John McLaughlin & Paco de Lucia: Paco and John - Live at Montreux 1987 it's truly a shame that, all too often, artists with diverse careers become pigeon-holed, defined by the primary genre in which they first achieved notoriety. Take guitarist John McLaughlin, for instance. Ask most jazz fans about him and what will first come out of most of their mouths will include either the words "fusion," "jazz-rock" and/or Miles Davis, in any permutation/combination (not that there's anything wrong with that). Those a little further in the know might also be aware of his longstanding investigation into the nexus of eastern and western music with his Indo-collaboration, Shakti.
Two years after they recorded Friday Night in San Francisco, John McLaughlin, Al di Meola and Paco de Lucía reunited for another set of acoustic guitar trios, Passion, Grace and Fire, If this can be considered a guitar "battle" (some of the playing is ferocious and these speed demons do not let up too often), then the result is a three-way tie…
New version of the Paco de Lucía Integral, 27 CDs his complete work remastered. "Cositas Buenas", his last album, comes as a new in this new Integral. Now in a new economic format. This collection is a unique tour of the work of Paco de Lucia from 1964 to 2004. Flamenco is not improvised: everything is carefully rehearsed. Every falseta, every step of the dance, although it may appear spontaneous is based on conscientious preparation. Flamenco artists are not fans of improvisation in their public performances; only in the dance are small spaces left. In the singing and above all the guitar there is no place for improvisation.
At this point, it is easy to see that the John McLaughlin story has become a peripatetic journey of electric-acoustic switchbacks, with the formation of the One Truth Band that plays on this LP being just another short chapter in the saga. And this time, McLaughlin is thoroughly in charge: there is little of the competitive dueling or tightly drilled, high-volume unison lines of the past; it's the guitarist and his sidemen, although sometimes keyboardist Stu Goldberg steps out with some wicked chops. McLaughlin returns Miles Davis' favor of naming a piece on Bitches Brew after him by turning the tables, and indeed, "Miles Davis" often has the loose, jamming feeling (and a quote of "It's About That Time") of the maestro's own jazz-rock sessions.
Since John McLaughlin's first two post-Shakti albums – Electric Guitarist and Electric Dreams – featured the word "electric" in their titles, it seems that the guitarist wanted to emphasize his more plugged-in side to those who might not have followed along on three previous releases featuring his acoustic world music band. He also thumbed through his impressive phone book to call in some of the cream of the 1977 crop of jazz fusionists to help him out on Electric Guitarist, a true return to form. Ex-Mahavishnu members Jerry Goodman and Billy Cobham assist in kicking things off just like in the old days with "New York on My Mind," a tune that could have been an outtake from his earlier Mahavishnu Orchestra work.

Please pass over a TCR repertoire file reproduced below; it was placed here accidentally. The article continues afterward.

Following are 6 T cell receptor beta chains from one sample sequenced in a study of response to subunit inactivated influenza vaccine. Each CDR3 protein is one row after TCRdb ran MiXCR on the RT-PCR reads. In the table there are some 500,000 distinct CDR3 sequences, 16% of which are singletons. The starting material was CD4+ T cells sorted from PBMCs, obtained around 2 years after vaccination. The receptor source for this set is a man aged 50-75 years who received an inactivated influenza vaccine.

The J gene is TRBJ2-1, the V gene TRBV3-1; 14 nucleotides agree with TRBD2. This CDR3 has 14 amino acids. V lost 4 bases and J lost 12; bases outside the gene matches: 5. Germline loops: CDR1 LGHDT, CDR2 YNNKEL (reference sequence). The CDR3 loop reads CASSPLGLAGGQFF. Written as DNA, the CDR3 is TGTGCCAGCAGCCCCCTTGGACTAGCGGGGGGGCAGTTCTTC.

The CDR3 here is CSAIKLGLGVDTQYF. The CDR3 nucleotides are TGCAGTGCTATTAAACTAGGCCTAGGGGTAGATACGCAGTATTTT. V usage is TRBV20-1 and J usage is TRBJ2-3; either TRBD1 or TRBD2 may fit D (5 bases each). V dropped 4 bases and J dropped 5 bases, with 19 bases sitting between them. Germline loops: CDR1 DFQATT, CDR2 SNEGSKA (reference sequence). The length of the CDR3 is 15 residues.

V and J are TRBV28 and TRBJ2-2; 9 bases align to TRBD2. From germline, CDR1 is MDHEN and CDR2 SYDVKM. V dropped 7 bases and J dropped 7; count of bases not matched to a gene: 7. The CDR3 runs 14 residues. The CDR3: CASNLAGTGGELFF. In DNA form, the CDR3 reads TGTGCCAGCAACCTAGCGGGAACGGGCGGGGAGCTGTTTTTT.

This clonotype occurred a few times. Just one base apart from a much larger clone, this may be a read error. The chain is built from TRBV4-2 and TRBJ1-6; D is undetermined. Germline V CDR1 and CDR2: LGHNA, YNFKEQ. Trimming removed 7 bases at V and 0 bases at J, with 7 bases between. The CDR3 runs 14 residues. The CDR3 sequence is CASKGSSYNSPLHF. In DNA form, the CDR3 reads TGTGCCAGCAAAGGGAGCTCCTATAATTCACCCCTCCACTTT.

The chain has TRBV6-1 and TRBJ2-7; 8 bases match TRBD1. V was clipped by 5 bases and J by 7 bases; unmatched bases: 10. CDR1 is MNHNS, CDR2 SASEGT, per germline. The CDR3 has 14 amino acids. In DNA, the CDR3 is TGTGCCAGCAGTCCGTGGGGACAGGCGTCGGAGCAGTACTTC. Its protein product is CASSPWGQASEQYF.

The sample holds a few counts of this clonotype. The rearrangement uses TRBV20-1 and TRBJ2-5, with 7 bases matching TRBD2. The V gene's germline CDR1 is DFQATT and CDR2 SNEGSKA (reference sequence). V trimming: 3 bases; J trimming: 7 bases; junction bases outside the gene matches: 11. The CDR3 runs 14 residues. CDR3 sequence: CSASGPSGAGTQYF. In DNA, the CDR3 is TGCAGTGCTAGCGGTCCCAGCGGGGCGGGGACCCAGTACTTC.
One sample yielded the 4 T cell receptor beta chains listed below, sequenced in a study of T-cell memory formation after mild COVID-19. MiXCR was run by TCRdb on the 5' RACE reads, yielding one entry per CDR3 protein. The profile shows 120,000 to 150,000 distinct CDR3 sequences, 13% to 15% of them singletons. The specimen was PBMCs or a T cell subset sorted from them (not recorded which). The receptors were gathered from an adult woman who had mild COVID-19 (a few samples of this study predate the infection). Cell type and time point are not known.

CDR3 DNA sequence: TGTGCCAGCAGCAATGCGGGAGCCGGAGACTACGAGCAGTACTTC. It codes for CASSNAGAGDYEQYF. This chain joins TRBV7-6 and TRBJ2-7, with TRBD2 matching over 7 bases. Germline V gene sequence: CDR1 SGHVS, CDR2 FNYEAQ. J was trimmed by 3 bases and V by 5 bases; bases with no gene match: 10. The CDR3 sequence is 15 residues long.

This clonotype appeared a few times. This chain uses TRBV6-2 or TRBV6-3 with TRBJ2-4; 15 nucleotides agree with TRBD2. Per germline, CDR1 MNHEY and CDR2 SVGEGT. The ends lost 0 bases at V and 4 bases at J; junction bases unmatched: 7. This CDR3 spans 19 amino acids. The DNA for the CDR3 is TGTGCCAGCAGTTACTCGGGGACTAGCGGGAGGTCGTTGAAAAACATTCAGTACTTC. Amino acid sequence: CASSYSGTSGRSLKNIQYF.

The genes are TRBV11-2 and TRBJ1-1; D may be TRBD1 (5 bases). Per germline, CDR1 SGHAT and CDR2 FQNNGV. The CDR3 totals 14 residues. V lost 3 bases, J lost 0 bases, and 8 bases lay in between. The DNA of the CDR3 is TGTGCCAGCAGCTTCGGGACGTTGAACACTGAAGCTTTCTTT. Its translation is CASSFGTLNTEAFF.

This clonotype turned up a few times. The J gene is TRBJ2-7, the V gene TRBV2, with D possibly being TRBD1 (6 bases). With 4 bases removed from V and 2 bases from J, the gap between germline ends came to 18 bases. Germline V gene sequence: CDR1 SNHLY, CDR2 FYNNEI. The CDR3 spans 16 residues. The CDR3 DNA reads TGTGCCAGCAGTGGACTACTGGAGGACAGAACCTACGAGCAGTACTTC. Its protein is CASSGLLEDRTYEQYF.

Though this fitfully inspired yet always intelligently musical record is an electric album, McLaughlin is more often heard on acousticintet, along with bass and drums, contained two keyboard players, Francois Couturier and the noted classical pianist Katia Labeque (who was McLaughlin's companion). Labeque, seated at a Synclavier and a grand piano, has acres of technique and almost no feeling for jazz, though she is adept at providing moody backdrops, and her rapid-fire synth runs and Jarrett-like etudes on the Steinway aren't too far away stylistically from McLaughlin's helter-skelter flurries. In a continued homage to McLaughlin's once and future employer Miles Davis, "Blues for L.W." brazenly quotes "Blues for Pablo," and sometimes the music texturally resembles the heavily synthesized things that Miles would soon be putting out.
Recorded in 1981, this is a diverse and somewhat obscure John McLaughlin outing recorded in France, mostly with French musicians. Classical pianist Katia Labeque makes appearances on acoustic piano and synthesizer; there is a thoughtful version of "Very Early" recorded in tribute to Bill Evans, and a collaboration with flamenco guitarist Paco de Lucia, "Manitas d'Oro." In general, McLaughlin is in fine shape on this worthwhile set, both on acoustic and electric guitars, occasionally showing some fire.
Essential: a masterpiece of fusion music
The day I heard these three musicians, I was literally "combed back." Well, is that this concert became part of the essential in guitar history (long before fashion "unplugged").